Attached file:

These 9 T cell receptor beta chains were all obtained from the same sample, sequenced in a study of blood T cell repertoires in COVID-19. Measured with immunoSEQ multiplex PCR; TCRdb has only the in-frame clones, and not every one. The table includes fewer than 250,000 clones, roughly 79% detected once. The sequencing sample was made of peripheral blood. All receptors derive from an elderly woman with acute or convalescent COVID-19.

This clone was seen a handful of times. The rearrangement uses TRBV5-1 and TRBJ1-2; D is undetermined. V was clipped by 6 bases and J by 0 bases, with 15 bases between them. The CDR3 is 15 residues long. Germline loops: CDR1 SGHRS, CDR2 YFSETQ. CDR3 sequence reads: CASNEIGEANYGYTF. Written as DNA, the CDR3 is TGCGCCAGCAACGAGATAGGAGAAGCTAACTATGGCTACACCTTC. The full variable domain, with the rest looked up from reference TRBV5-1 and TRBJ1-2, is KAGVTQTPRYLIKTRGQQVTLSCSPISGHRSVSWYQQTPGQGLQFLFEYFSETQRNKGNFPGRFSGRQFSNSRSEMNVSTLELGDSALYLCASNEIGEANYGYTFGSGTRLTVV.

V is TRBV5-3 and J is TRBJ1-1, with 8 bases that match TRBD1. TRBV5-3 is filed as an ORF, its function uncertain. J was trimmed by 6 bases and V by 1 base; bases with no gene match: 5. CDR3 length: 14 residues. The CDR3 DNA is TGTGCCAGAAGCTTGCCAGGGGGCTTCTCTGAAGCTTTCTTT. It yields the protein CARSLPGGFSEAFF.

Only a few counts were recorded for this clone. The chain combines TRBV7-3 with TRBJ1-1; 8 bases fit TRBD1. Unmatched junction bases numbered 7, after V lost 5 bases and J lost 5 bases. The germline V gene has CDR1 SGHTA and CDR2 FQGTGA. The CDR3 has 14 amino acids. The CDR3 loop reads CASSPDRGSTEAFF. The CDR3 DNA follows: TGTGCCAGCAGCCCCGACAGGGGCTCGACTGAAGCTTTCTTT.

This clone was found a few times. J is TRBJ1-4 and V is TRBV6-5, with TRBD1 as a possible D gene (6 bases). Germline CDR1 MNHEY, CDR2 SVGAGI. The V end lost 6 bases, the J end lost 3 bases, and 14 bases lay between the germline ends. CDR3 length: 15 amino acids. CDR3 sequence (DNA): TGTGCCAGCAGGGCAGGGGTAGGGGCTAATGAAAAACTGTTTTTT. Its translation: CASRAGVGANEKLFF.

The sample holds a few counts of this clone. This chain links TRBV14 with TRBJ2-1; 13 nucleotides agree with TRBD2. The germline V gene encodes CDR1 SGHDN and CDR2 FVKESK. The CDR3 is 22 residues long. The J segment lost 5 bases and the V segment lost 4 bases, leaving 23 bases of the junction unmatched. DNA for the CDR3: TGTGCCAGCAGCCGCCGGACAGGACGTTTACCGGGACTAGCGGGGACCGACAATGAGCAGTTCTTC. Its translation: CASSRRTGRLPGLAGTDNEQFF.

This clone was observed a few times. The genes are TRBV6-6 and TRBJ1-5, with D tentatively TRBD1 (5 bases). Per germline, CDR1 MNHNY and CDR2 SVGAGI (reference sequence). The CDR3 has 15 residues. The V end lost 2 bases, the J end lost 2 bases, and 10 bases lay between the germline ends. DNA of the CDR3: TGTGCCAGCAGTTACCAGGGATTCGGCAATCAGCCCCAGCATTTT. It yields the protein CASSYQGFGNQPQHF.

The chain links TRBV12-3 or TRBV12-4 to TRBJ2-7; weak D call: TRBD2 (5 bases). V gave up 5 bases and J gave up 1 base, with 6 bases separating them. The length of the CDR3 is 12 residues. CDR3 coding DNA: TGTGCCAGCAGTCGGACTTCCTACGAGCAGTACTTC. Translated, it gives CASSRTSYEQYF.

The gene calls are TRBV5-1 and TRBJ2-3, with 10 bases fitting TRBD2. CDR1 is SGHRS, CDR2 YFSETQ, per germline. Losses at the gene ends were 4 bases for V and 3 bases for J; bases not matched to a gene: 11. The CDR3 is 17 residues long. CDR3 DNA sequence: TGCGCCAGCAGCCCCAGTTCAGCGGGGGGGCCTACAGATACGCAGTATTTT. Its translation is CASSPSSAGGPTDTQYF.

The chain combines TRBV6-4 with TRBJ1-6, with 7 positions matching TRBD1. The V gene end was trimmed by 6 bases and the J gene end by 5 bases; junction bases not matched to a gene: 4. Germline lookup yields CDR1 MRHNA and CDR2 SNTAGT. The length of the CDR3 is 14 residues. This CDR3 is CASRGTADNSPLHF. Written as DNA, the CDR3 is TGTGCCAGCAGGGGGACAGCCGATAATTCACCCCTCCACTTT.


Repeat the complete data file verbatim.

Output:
These 9 T cell receptor beta chains were all obtained from the same sample, sequenced in a study of blood T cell repertoires in COVID-19. Measured with immunoSEQ multiplex PCR; TCRdb has only the in-frame clones, and not every one. The table includes fewer than 250,000 clones, roughly 79% detected once. The sequencing sample was made of peripheral blood. All receptors derive from an elderly woman with acute or convalescent COVID-19.

This clone was seen a handful of times. The rearrangement uses TRBV5-1 and TRBJ1-2; D is undetermined. V was clipped by 6 bases and J by 0 bases, with 15 bases between them. The CDR3 is 15 residues long. Germline loops: CDR1 SGHRS, CDR2 YFSETQ. CDR3 sequence reads: CASNEIGEANYGYTF. Written as DNA, the CDR3 is TGCGCCAGCAACGAGATAGGAGAAGCTAACTATGGCTACACCTTC. The full variable domain, with the rest looked up from reference TRBV5-1 and TRBJ1-2, is KAGVTQTPRYLIKTRGQQVTLSCSPISGHRSVSWYQQTPGQGLQFLFEYFSETQRNKGNFPGRFSGRQFSNSRSEMNVSTLELGDSALYLCASNEIGEANYGYTFGSGTRLTVV.

V is TRBV5-3 and J is TRBJ1-1, with 8 bases that match TRBD1. TRBV5-3 is filed as an ORF, its function uncertain. J was trimmed by 6 bases and V by 1 base; bases with no gene match: 5. CDR3 length: 14 residues. The CDR3 DNA is TGTGCCAGAAGCTTGCCAGGGGGCTTCTCTGAAGCTTTCTTT. It yields the protein CARSLPGGFSEAFF.

Only a few counts were recorded for this clone. The chain combines TRBV7-3 with TRBJ1-1; 8 bases fit TRBD1. Unmatched junction bases numbered 7, after V lost 5 bases and J lost 5 bases. The germline V gene has CDR1 SGHTA and CDR2 FQGTGA. The CDR3 has 14 amino acids. The CDR3 loop reads CASSPDRGSTEAFF. The CDR3 DNA follows: TGTGCCAGCAGCCCCGACAGGGGCTCGACTGAAGCTTTCTTT.

This clone was found a few times. J is TRBJ1-4 and V is TRBV6-5, with TRBD1 as a possible D gene (6 bases). Germline CDR1 MNHEY, CDR2 SVGAGI. The V end lost 6 bases, the J end lost 3 bases, and 14 bases lay between the germline ends. CDR3 length: 15 amino acids. CDR3 sequence (DNA): TGTGCCAGCAGGGCAGGGGTAGGGGCTAATGAAAAACTGTTTTTT. Its translation: CASRAGVGANEKLFF.

The sample holds a few counts of this clone. This chain links TRBV14 with TRBJ2-1; 13 nucleotides agree with TRBD2. The germline V gene encodes CDR1 SGHDN and CDR2 FVKESK. The CDR3 is 22 residues long. The J segment lost 5 bases and the V segment lost 4 bases, leaving 23 bases of the junction unmatched. DNA for the CDR3: TGTGCCAGCAGCCGCCGGACAGGACGTTTACCGGGACTAGCGGGGACCGACAATGAGCAGTTCTTC. Its translation: CASSRRTGRLPGLAGTDNEQFF.

This clone was observed a few times. The genes are TRBV6-6 and TRBJ1-5, with D tentatively TRBD1 (5 bases). Per germline, CDR1 MNHNY and CDR2 SVGAGI (reference sequence). The CDR3 has 15 residues. The V end lost 2 bases, the J end lost 2 bases, and 10 bases lay between the germline ends. DNA of the CDR3: TGTGCCAGCAGTTACCAGGGATTCGGCAATCAGCCCCAGCATTTT. It yields the protein CASSYQGFGNQPQHF.

The chain links TRBV12-3 or TRBV12-4 to TRBJ2-7; weak D call: TRBD2 (5 bases). V gave up 5 bases and J gave up 1 base, with 6 bases separating them. The length of the CDR3 is 12 residues. CDR3 coding DNA: TGTGCCAGCAGTCGGACTTCCTACGAGCAGTACTTC. Translated, it gives CASSRTSYEQYF.

The gene calls are TRBV5-1 and TRBJ2-3, with 10 bases fitting TRBD2. CDR1 is SGHRS, CDR2 YFSETQ, per germline. Losses at the gene ends were 4 bases for V and 3 bases for J; bases not matched to a gene: 11. The CDR3 is 17 residues long. CDR3 DNA sequence: TGCGCCAGCAGCCCCAGTTCAGCGGGGGGGCCTACAGATACGCAGTATTTT. Its translation is CASSPSSAGGPTDTQYF.

The chain combines TRBV6-4 with TRBJ1-6, with 7 positions matching TRBD1. The V gene end was trimmed by 6 bases and the J gene end by 5 bases; junction bases not matched to a gene: 4. Germline lookup yields CDR1 MRHNA and CDR2 SNTAGT. The length of the CDR3 is 14 residues. This CDR3 is CASRGTADNSPLHF. Written as DNA, the CDR3 is TGTGCCAGCAGGGGGACAGCCGATAATTCACCCCTCCACTTT.